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Dr William Douglas





The news of the death of Dr. William Douglas, at the age of nearly 84, will be received with great regret by a wide circle of friends in the British Medical Association, for he was for many years one of the best known and best liked members of the Representative Body. He was, in fact, the only man who had been a member of that Body and had attended every meeting from its commencement in 1903 up to the meeting at Cardiff last year, aind during the whole of that time he represented the Maidstone Division.

William Douglas was the son of Alexander Douglas of Belfast, and was born in that city in 1845. He was educated at Queen's College, Belfast, and in the University of Edinburgh, and took the degree of M.D. of Queen's University of Ireland in 1869. He was for some years in practice at Leamington, and after a time devoted himself entirely to tho private treatment of mental disease. He was a member of the Royal Medico-Psychological Association and of the Society for the Study of Inebriety. He travelled very considerably, residing at one time professionally at Madeira, and acting also as a surgeon on the Cunard Line. He took a keen interest in all branches of tlhe profession, and everyone who knew him will remember him as a most interesting conversationalist. But he will chiefly be remembered for the very active part he took in the Irish Medical Schools' and Graduates' Association and in the British Medical Association.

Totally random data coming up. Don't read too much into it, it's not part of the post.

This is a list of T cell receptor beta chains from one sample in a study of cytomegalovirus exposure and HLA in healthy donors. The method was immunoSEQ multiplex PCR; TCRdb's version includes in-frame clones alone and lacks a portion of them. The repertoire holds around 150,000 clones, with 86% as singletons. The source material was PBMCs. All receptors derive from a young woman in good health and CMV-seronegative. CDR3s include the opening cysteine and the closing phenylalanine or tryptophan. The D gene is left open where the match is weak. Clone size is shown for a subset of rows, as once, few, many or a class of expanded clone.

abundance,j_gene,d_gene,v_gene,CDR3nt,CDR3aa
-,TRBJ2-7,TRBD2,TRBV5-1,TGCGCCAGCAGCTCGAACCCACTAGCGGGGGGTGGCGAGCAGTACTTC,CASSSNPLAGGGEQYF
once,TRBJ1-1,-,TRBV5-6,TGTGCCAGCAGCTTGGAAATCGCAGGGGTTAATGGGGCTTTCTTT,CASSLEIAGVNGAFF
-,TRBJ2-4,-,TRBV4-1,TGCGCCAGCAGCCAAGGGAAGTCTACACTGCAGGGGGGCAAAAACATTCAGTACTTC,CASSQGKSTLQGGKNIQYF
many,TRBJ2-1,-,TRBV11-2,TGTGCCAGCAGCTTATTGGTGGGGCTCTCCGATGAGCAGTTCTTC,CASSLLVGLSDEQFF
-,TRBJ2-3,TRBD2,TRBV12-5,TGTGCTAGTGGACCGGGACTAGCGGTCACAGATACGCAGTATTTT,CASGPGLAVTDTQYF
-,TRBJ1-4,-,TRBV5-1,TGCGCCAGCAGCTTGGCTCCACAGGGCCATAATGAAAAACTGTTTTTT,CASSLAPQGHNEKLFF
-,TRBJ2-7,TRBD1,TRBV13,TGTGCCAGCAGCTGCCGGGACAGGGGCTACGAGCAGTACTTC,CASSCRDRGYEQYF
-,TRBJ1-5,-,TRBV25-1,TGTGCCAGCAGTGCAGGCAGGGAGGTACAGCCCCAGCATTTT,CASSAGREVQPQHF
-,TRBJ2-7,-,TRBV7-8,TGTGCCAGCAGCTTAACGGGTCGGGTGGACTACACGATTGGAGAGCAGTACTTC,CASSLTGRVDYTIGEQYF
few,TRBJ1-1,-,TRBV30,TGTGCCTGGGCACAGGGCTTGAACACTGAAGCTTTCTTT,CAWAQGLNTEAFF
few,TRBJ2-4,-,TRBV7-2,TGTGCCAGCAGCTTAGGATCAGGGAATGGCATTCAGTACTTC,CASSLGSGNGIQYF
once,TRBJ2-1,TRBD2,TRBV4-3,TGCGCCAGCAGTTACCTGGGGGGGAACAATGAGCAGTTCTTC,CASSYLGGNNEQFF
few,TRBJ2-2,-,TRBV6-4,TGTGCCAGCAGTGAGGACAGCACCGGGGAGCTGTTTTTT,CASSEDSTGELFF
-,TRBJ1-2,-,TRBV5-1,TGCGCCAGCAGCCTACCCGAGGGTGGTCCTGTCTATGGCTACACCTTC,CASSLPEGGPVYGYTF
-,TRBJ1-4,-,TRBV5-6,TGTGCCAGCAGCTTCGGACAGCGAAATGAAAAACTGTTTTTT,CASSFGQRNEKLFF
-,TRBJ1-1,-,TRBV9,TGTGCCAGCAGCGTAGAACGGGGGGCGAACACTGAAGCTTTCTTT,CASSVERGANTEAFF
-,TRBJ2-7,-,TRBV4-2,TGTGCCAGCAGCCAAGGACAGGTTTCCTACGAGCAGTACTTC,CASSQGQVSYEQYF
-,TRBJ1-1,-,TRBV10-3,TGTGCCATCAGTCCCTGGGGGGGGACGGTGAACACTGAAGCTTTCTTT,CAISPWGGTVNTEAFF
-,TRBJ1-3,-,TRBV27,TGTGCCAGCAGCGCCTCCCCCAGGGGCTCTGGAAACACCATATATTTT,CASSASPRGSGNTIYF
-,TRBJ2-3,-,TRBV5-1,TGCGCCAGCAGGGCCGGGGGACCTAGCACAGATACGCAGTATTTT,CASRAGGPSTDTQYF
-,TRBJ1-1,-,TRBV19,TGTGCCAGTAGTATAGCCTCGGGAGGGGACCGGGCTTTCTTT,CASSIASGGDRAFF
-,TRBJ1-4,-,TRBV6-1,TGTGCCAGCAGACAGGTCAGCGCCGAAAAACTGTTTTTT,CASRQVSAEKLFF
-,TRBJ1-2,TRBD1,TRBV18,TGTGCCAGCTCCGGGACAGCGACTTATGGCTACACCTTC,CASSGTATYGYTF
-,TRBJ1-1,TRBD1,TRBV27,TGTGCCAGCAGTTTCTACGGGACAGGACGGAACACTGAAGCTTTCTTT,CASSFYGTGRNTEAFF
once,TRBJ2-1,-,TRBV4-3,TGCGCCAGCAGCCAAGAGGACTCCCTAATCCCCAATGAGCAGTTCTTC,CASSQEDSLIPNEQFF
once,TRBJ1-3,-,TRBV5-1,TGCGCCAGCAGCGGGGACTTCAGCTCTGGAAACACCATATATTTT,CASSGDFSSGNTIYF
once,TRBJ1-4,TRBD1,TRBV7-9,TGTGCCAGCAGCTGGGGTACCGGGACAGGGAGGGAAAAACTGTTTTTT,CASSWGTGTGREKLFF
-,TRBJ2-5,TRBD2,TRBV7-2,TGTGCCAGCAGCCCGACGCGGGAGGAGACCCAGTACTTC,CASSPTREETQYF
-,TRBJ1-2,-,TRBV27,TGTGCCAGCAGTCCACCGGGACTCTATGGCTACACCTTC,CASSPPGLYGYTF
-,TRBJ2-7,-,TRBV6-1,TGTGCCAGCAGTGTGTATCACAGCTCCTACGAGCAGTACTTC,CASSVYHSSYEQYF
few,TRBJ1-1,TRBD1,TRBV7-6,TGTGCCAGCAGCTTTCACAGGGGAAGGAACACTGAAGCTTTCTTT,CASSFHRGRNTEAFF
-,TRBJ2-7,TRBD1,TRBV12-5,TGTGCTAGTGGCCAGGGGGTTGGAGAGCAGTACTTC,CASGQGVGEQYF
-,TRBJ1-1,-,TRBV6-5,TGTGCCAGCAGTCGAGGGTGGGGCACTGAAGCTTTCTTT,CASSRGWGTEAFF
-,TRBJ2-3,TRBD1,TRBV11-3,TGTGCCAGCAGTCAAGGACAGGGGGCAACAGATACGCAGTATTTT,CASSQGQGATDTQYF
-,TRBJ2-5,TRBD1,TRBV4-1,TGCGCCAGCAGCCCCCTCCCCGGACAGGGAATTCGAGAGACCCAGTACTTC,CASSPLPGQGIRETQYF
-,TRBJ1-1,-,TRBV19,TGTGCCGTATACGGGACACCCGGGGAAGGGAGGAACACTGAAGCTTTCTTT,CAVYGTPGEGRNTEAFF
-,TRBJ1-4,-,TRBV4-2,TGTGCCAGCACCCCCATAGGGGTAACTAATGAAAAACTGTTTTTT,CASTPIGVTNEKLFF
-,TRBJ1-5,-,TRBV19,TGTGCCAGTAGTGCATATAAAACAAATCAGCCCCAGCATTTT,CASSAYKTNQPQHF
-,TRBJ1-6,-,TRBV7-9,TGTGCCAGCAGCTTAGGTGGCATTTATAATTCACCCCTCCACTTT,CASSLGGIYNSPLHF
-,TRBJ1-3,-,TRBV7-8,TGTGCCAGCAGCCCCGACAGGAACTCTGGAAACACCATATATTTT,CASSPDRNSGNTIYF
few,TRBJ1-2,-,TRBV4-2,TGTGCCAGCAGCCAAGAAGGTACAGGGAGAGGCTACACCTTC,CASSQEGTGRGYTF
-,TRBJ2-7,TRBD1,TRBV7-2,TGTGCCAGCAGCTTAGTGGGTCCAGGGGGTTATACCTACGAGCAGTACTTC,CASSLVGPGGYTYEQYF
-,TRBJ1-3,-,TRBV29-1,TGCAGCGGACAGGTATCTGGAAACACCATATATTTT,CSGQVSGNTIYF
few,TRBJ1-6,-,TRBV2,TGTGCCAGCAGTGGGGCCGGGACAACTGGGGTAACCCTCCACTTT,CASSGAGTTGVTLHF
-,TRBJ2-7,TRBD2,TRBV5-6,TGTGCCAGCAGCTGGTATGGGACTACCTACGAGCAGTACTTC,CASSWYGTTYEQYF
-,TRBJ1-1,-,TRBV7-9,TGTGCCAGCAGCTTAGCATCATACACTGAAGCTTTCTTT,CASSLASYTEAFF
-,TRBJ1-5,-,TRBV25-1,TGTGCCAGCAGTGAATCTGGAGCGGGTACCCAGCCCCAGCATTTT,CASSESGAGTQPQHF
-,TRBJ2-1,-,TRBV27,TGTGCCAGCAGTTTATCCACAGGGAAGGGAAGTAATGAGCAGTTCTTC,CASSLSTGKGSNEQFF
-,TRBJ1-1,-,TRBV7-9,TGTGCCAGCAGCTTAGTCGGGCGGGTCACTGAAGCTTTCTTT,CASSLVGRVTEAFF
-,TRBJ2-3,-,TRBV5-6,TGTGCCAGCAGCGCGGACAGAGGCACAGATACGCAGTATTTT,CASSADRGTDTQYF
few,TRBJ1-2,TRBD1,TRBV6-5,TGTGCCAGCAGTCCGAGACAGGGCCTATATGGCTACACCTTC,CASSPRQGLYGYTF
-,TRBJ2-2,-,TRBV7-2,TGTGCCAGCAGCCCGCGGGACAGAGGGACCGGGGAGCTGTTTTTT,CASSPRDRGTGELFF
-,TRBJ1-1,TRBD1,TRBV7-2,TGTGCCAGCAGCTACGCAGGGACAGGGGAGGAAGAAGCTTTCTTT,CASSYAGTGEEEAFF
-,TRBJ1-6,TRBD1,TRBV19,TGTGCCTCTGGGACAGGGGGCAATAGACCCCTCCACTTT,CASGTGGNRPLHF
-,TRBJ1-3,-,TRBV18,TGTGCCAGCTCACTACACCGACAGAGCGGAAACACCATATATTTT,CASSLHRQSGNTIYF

Dr. Douglas was recognized as the mainspring of the former society, and was iever seen to greater advantage thani in the organization and carrying out of its dinners and luncheons. He was for a long time secretary of the society and had been its president; but the mere mention of his official connection with the body conveys little impression of the keen interest he took in it, and the affection which he inspired amongst his colleagues. He was an active member of the British Medical Association for fifty years; taking a prominent part in the many meetings at the time of the reconstruction of 'the Association at the beginning of the century, and was a strong supporter of those who believed that the Association would be best served by placing it on a more democratic basis. He took little part in any of the central work of the Association, but was very influential in his own area, and could always be relied upon to do anything within his power for the Association. He was at one time President of the Kent Branch. During recent years he resided at Staines, but advancing age caused no deterioration of his marvellous memory of Association affairs or diminution of his interest in them.


His grandson was Keith Castellain Douglas (1920–1944), the war poet.



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Last modified: Friday, 17 May 2024